In a fitting setting, Antai-ji temple is burrowed in a very isolated area, deep in the northern mountains of Japan’s Hyogo Prefecture. This would definitely not be a place that one would unintentionally stumble upon. After a 30 minute bus ride from Hamasaka station to Kutoyama, visitors have to travel an hour by foot on an unpaved path that leads to a long flight of stairs surrounded by dense forest that finally leads to the temple. Four times a year on designated dates, many visitors from Europe, Asia, and North America gladly take this trek to reach the temple. Why would someone go on such an arduous journey to get to Antai-ji temple?
Antai-ji is a Zen Buddhist Monastery that teaches the Zazen practice and self-sustainable living. It was founded in 1921 by Oka Sokan and originally located in northern Kyoto.
The temple was vacated during the World War II and remained the same until 1949 when Sawaki Kōdō and Uchiyama Kōshō, teacher and disciple on the Buddha way, moved into Antai-ji and made it a place for the pure and simple practice of sitting Zazen.
After the 1960’s the increased number of visitors together with the new buildings being constructed around the temple created a level of noise that made the abbot, Watanabe Kōhō, take the decision to relocate it to a more secluded place in Hyogo. Nowadays possessing 50 hectares of land Antai-ji is located near a national park on the coast of the Japanese Sea. The self-sufficient life at the temple has been practised and protected by the former abbot Miyaura Shinyu.
After Shinyu’s sudden death in February 2002, the temple has been conducted by his disciple, the German monk Muho. In an interview, he shares his view “Happiness is often misunderstood as a feeling that we have to run after, or we have to make it. However I believe that happiness is not a feeling but the practice of living one’s life at every moment throughout.” At Antai-ji, this is achieved through Zazen, which is the practice of seated meditation where the practitioner just sits in lotus posture, leaving the thoughts and judgements to pass by. Depending on the schedule, this is done from 4 to 15 hours a day, with very detailed instructions on how to behave and sit properly.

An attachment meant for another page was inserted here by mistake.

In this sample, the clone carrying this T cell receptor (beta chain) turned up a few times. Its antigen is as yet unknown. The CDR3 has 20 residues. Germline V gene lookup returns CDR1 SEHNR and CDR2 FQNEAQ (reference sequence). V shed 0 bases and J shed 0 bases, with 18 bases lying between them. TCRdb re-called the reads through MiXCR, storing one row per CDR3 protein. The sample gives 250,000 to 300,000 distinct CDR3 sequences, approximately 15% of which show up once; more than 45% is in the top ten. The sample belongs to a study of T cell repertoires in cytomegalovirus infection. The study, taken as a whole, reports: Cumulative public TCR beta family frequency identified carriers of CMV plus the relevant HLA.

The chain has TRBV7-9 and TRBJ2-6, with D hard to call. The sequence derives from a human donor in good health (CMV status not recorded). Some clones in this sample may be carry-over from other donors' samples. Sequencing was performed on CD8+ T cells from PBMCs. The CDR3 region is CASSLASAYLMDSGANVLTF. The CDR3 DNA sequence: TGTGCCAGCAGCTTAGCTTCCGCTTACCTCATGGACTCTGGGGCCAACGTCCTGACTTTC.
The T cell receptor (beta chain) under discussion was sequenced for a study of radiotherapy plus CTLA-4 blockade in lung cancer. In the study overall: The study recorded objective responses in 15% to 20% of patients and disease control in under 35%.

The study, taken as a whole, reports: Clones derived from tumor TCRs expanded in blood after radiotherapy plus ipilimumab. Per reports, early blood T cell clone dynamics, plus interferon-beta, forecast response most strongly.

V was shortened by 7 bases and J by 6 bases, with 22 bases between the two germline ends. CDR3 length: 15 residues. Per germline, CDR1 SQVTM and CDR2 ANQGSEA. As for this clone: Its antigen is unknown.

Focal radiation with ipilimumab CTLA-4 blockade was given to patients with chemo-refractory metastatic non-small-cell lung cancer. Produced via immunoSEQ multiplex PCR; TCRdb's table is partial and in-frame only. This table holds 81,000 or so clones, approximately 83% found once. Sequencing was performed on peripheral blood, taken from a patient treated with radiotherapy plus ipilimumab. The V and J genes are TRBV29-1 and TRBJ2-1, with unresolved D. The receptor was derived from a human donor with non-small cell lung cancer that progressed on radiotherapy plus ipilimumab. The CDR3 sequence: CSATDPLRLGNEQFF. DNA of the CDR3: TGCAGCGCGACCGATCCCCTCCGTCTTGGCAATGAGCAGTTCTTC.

Although there is no cost to stay, there is an application process where certain requirements are essential. A basic knowledge of Japanese language and customs is necessary to communicate effectively with others within the community. Men and women are both welcome but need to be 18 to 40 years of age and in great health and physical condition to do hard manual labour.
One may ask, ‘why physical health is necessary if practising Zazen requires being still for hours?’ In order to sit for half the day in the Zazen position and even to eat meals in the traditional Japanese position, a certain flexibility and level of fitness are needed.
Also, since Antai-ji is a communal environment, each person staying there is responsible for doing their share of labour including working in rice fields, construction work, chopping wood and other activities necessary for the upkeep of the temple and surrounding areas. The most life altering requirement is that each resident must be able to commit to staying at least three years. The first year is usually to learn the responsibilities and get comfortable with the schedule, the second year is usually focused on mastery of what is learned and by the third year, most are able to fulfil their own duties and help teach others as well.
The life of a Buddhist monk at Antai-ji is definitely not for everyone, but many from all over the world, including actual and former abbots, have got there and found their own happiness.